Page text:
By Alexis Maltin on July 16th, 2020
U.S. commercial real estate transaction activity during the coronavirus-blighted second quarter was far from the worst on record. However, the magnitude of the drop from the first quarter was unprecedented.
Evidence of distress is also mounting, according to Real Capital Analytics data, though it’s clear that the pain from the Covid-19 crisis has not been experienced equally across all the property types.
At more than $30 billion, the quarter’s inflow of distress rivals that of the average quarter in 2009. The vast majority of the distress that appeared was related to retail and hotel properties. Together, retail and hotel assets accounted for over 90% of all distress during the second quarter. Industrial has been relatively unscathed, representing less than 1% of all new distress.
The level of potentially distressed assets stands at over three times that of outright distress, having leapt since March. Potential distress is more evenly distributed across the property types. Apartment assets accounted for more than 20% of potential distress in the quarter, while offices represented about 15%.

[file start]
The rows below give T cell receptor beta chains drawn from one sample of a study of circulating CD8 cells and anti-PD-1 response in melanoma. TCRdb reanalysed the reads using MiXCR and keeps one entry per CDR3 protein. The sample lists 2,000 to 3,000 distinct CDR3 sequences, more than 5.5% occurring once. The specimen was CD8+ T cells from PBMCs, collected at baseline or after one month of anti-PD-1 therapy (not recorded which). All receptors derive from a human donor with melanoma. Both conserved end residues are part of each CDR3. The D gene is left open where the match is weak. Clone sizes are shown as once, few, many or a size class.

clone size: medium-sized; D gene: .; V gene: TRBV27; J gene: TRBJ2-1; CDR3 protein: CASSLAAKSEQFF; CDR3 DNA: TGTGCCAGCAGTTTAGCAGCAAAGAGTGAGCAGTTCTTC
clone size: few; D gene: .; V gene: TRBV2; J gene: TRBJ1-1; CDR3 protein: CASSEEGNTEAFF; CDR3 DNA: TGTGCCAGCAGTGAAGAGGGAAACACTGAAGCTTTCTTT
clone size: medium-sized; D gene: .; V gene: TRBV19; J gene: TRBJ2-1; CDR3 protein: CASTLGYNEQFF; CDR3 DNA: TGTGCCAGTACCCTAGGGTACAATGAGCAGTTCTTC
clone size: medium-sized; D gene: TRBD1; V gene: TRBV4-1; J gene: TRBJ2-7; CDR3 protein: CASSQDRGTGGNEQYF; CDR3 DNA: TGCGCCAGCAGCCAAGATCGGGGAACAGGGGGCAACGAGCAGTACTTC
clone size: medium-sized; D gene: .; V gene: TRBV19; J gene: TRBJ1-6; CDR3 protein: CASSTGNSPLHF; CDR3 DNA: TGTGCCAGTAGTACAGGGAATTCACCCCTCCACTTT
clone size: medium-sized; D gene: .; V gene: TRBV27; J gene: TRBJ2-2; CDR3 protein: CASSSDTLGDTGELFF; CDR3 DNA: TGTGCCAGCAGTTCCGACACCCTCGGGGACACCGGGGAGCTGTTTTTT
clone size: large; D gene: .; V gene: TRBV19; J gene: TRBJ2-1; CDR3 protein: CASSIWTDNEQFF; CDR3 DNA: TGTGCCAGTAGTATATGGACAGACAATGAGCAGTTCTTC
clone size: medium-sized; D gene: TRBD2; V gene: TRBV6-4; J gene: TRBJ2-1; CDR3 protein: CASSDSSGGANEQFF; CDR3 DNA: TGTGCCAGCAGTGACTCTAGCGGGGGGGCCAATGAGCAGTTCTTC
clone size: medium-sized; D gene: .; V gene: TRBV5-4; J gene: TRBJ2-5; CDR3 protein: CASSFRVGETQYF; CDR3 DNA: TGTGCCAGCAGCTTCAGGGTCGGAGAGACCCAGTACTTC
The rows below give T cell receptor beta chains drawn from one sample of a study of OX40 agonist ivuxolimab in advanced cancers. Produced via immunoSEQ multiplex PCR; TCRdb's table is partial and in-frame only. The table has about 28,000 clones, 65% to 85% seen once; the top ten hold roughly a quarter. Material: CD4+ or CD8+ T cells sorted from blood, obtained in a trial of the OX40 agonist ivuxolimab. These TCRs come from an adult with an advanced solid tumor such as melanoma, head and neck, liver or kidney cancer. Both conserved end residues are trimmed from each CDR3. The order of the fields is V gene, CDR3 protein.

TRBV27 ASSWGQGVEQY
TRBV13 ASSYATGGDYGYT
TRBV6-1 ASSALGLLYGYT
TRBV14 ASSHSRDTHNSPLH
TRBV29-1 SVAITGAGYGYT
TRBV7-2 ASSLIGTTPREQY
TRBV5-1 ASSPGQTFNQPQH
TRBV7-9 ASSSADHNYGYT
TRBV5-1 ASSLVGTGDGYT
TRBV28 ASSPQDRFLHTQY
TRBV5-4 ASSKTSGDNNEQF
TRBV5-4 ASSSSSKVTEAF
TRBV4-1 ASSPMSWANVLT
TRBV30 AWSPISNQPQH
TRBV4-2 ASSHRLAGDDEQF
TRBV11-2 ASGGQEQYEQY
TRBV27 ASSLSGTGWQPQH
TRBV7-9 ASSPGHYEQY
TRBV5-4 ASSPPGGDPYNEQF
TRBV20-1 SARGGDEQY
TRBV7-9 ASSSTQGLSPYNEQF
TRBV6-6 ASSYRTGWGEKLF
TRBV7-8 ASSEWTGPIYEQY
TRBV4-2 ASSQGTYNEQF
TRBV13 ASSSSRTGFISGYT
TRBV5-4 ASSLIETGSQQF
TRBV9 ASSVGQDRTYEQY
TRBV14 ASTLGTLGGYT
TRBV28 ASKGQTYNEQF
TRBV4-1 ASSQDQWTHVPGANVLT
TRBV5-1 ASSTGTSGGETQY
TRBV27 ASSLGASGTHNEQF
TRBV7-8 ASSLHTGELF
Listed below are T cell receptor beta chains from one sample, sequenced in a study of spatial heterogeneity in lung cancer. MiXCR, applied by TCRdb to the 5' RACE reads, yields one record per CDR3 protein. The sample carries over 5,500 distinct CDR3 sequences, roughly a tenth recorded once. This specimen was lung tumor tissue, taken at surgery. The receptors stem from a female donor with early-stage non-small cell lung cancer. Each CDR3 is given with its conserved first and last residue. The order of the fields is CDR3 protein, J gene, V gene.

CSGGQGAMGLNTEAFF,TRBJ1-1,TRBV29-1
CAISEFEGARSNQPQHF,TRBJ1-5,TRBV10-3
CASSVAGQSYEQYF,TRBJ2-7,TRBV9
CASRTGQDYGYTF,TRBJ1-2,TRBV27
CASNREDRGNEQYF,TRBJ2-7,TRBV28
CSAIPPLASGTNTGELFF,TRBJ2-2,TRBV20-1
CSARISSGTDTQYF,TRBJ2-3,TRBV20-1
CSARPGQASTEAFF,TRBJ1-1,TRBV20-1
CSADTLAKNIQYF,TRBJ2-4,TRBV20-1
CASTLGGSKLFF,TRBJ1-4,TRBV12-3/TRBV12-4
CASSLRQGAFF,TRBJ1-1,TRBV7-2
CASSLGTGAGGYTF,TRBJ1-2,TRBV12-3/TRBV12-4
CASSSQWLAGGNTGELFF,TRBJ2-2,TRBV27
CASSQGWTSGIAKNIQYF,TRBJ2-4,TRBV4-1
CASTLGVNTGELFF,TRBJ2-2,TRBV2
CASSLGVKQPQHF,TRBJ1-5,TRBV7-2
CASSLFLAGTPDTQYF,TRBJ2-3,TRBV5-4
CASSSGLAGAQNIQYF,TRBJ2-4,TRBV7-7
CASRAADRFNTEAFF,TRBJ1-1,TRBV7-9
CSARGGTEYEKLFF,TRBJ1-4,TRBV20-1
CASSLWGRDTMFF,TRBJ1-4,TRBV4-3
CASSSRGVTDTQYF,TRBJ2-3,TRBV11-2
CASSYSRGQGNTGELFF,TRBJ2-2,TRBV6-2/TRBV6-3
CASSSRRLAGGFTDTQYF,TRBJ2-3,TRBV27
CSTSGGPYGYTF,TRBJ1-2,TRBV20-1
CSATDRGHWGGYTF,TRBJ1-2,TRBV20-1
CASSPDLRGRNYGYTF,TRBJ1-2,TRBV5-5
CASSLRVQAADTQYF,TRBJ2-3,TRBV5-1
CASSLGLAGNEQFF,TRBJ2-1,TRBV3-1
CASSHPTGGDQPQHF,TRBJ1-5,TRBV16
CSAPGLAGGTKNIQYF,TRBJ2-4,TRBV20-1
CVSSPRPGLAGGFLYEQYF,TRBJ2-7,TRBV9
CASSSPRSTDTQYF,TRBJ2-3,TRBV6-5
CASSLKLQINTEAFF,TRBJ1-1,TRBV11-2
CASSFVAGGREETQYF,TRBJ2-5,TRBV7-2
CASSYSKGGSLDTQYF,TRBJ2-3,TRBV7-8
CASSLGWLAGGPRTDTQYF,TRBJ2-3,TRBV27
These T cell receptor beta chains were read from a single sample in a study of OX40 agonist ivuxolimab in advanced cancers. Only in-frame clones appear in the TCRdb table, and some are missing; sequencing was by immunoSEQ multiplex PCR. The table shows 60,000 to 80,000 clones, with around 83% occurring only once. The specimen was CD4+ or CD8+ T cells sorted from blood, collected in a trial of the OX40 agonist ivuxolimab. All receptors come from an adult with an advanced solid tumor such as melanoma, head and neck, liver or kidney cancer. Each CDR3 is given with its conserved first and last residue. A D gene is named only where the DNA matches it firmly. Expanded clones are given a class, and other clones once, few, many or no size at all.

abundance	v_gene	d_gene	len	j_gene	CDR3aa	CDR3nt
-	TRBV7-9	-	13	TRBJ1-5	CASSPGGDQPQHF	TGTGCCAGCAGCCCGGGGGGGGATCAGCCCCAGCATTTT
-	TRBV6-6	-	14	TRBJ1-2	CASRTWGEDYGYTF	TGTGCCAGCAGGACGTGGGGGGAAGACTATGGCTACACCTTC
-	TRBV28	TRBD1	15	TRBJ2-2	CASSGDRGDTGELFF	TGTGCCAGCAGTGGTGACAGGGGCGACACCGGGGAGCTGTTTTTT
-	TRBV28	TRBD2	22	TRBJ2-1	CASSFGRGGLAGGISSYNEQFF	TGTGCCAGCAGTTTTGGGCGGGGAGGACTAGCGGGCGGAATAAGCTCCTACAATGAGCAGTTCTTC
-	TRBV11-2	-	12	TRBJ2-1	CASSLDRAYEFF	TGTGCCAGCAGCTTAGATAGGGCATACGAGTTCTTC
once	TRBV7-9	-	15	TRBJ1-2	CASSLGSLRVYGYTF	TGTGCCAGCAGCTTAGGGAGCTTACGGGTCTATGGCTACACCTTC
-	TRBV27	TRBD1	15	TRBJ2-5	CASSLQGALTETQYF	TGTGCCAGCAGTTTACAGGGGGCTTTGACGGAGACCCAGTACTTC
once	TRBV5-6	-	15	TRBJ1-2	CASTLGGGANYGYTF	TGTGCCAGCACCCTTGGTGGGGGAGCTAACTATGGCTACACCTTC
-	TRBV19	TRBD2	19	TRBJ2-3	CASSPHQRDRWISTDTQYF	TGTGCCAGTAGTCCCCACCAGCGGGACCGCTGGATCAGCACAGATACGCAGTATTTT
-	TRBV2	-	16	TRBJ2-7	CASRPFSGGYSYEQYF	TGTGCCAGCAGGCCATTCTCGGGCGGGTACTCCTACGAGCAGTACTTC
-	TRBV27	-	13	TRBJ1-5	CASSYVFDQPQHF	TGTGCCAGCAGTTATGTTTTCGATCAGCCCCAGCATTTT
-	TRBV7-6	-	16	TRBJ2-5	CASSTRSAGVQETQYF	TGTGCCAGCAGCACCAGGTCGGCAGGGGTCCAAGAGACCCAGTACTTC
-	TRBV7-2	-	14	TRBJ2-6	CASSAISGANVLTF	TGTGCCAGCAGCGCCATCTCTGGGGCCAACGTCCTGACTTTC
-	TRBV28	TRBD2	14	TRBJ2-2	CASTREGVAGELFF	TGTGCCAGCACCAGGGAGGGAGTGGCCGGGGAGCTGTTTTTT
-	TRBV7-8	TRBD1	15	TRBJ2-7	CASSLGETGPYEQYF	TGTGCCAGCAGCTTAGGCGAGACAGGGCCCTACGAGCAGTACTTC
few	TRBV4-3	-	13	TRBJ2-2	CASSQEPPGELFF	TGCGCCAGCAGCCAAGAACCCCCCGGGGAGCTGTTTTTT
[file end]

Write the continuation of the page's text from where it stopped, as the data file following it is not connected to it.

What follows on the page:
Despite the availability of dry powder, investors stuck to the sidelines in the second quarter, with deal volume totaling about one third of the level seen in the same quarter a year ago, preliminary RCA data shows.
The pause in transaction activity is in part due to potential buyers’ unwillingness to overpay. We are still in what we term the “shock & triage” phase of the cycle and likely will be for some time. It will not be until we start seeing forced sales and transaction volumes start to pick up that we will enter the “price discovery” phase. Until price discovery happens, investors will be wary.
In the new edition of US Capital Trends to be released next week, we will quantify the pain points in the current environment and look across the market for pockets of resilience.
US Capital Trends will be released July 22. This edition details deal activity and pricing across the property types in the second quarter and summarizes RCA’s gauges of distress. We rank U.S. markets for the first half of the year and list the biggest transactions and most active players.
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